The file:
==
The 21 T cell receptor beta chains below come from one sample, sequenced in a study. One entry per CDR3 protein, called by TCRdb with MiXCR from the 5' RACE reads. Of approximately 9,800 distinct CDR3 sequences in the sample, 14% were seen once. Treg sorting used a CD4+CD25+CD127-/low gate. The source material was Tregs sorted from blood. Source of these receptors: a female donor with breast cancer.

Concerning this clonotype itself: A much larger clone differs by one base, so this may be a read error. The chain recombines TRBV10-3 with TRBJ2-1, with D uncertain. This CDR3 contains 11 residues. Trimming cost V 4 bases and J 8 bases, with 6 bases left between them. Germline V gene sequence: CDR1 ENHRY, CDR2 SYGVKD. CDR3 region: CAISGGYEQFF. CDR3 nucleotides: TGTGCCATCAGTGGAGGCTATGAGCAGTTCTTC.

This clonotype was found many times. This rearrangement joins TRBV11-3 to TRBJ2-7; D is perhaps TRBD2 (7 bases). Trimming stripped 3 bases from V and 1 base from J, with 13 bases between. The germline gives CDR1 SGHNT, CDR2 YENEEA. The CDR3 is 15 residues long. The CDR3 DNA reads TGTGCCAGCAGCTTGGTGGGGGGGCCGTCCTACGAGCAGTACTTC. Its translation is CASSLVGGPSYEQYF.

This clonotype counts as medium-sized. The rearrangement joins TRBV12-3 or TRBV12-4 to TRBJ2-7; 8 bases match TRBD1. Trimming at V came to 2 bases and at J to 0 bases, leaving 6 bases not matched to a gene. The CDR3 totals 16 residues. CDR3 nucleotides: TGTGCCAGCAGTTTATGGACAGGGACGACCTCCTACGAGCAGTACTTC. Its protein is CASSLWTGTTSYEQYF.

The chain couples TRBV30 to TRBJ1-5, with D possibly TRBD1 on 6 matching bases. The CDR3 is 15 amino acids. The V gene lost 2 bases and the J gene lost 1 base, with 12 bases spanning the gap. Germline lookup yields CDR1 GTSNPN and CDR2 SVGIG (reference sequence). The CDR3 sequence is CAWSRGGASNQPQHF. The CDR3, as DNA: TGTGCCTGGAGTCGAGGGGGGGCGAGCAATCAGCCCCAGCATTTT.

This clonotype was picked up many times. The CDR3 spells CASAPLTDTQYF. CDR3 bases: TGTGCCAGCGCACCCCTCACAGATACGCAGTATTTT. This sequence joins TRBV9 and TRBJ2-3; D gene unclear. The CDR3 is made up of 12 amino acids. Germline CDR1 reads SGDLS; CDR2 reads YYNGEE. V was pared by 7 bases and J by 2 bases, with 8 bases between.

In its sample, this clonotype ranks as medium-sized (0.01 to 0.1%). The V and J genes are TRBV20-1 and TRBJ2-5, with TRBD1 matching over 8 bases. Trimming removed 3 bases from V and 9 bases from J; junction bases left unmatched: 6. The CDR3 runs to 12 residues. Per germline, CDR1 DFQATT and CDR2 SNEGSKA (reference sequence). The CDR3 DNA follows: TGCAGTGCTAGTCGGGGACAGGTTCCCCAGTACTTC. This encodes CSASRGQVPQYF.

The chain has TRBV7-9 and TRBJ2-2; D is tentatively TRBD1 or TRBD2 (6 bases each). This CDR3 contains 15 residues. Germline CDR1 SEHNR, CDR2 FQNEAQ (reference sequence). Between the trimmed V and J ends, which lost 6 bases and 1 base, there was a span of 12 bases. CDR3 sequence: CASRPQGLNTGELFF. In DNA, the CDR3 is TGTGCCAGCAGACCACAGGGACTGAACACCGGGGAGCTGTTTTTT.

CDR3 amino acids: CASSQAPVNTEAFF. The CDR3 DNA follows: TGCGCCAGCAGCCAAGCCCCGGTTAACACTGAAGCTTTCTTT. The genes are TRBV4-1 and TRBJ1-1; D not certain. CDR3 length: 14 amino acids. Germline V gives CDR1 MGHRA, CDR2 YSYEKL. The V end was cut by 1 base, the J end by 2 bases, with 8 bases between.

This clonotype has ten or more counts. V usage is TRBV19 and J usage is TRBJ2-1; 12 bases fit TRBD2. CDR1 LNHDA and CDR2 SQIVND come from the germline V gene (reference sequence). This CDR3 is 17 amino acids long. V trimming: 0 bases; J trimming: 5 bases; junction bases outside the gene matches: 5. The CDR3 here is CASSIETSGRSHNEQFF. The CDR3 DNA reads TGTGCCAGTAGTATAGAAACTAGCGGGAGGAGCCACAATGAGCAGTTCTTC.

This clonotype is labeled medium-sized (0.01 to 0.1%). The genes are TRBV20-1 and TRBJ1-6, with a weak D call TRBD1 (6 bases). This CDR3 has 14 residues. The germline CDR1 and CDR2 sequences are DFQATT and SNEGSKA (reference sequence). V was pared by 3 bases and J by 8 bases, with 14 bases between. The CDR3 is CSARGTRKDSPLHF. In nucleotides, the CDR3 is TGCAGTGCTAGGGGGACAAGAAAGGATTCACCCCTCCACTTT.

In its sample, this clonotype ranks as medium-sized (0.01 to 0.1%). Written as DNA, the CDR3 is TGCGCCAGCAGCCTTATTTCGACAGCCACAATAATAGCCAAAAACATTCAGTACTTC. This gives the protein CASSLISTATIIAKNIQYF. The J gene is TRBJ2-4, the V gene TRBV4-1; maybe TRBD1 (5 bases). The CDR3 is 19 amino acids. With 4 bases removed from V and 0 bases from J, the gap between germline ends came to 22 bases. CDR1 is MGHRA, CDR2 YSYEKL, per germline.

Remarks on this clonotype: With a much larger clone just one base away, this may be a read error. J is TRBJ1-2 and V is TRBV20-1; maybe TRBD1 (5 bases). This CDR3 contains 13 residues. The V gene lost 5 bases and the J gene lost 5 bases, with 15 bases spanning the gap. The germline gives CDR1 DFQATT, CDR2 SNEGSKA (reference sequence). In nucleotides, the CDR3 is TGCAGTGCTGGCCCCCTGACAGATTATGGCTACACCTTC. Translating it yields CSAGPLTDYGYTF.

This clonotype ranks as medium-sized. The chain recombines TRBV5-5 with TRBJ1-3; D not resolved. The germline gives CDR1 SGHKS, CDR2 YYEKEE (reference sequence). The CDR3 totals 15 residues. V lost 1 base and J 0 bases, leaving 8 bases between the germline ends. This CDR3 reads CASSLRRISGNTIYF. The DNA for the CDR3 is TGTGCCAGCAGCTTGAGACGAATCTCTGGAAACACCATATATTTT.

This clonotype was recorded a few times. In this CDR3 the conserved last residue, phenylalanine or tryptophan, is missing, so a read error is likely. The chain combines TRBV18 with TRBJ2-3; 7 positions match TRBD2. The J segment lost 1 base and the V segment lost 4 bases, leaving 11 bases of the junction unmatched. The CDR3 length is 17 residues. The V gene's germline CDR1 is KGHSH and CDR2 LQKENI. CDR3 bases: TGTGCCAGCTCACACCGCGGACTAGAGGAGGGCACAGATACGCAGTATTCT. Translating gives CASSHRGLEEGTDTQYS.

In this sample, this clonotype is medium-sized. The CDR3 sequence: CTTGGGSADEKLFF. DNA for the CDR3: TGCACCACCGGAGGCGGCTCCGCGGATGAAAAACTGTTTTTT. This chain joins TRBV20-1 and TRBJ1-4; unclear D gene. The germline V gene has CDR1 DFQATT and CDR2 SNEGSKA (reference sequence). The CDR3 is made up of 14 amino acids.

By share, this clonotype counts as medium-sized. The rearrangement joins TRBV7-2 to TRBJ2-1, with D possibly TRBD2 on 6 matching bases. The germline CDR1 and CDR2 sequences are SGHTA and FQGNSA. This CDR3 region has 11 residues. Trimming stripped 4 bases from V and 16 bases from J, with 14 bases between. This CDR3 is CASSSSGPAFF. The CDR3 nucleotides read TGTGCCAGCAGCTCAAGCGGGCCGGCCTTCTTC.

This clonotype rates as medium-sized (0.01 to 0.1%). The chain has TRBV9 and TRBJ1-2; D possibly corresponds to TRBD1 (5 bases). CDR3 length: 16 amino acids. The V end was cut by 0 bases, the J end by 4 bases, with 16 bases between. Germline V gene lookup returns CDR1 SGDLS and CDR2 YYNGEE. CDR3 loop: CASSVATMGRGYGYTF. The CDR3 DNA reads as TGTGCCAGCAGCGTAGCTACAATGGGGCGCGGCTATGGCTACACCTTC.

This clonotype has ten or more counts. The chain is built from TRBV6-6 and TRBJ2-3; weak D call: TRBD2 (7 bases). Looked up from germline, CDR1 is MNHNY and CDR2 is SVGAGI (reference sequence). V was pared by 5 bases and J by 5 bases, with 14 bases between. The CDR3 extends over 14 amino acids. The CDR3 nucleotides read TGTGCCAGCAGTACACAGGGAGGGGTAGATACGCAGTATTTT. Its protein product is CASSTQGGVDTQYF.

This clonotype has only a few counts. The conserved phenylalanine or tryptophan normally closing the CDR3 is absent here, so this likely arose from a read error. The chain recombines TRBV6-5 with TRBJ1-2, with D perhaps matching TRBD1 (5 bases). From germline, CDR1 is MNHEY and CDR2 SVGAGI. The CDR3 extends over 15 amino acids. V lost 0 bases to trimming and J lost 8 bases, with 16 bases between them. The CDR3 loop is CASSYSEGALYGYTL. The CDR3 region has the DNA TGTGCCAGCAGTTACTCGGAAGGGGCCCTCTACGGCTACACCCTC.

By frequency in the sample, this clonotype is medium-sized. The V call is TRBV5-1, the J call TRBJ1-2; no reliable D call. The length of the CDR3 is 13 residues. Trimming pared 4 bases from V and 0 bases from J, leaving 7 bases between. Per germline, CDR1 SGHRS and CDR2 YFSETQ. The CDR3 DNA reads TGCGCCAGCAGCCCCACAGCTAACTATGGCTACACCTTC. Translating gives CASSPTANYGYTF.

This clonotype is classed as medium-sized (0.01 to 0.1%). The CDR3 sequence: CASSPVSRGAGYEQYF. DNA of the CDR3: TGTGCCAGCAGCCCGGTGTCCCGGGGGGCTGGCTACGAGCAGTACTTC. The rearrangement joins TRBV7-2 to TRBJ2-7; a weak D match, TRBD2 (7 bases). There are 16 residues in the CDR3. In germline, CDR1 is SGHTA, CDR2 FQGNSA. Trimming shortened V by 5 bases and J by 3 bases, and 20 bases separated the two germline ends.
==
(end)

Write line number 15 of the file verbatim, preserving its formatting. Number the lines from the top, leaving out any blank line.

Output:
This clonotype was recorded a few times. In this CDR3 the conserved last residue, phenylalanine or tryptophan, is missing, so a read error is likely. The chain combines TRBV18 with TRBJ2-3; 7 positions match TRBD2. The J segment lost 1 base and the V segment lost 4 bases, leaving 11 bases of the junction unmatched. The CDR3 length is 17 residues. The V gene's germline CDR1 is KGHSH and CDR2 LQKENI. CDR3 bases: TGTGCCAGCTCACACCGCGGACTAGAGGAGGGCACAGATACGCAGTATTCT. Translating gives CASSHRGLEEGTDTQYS.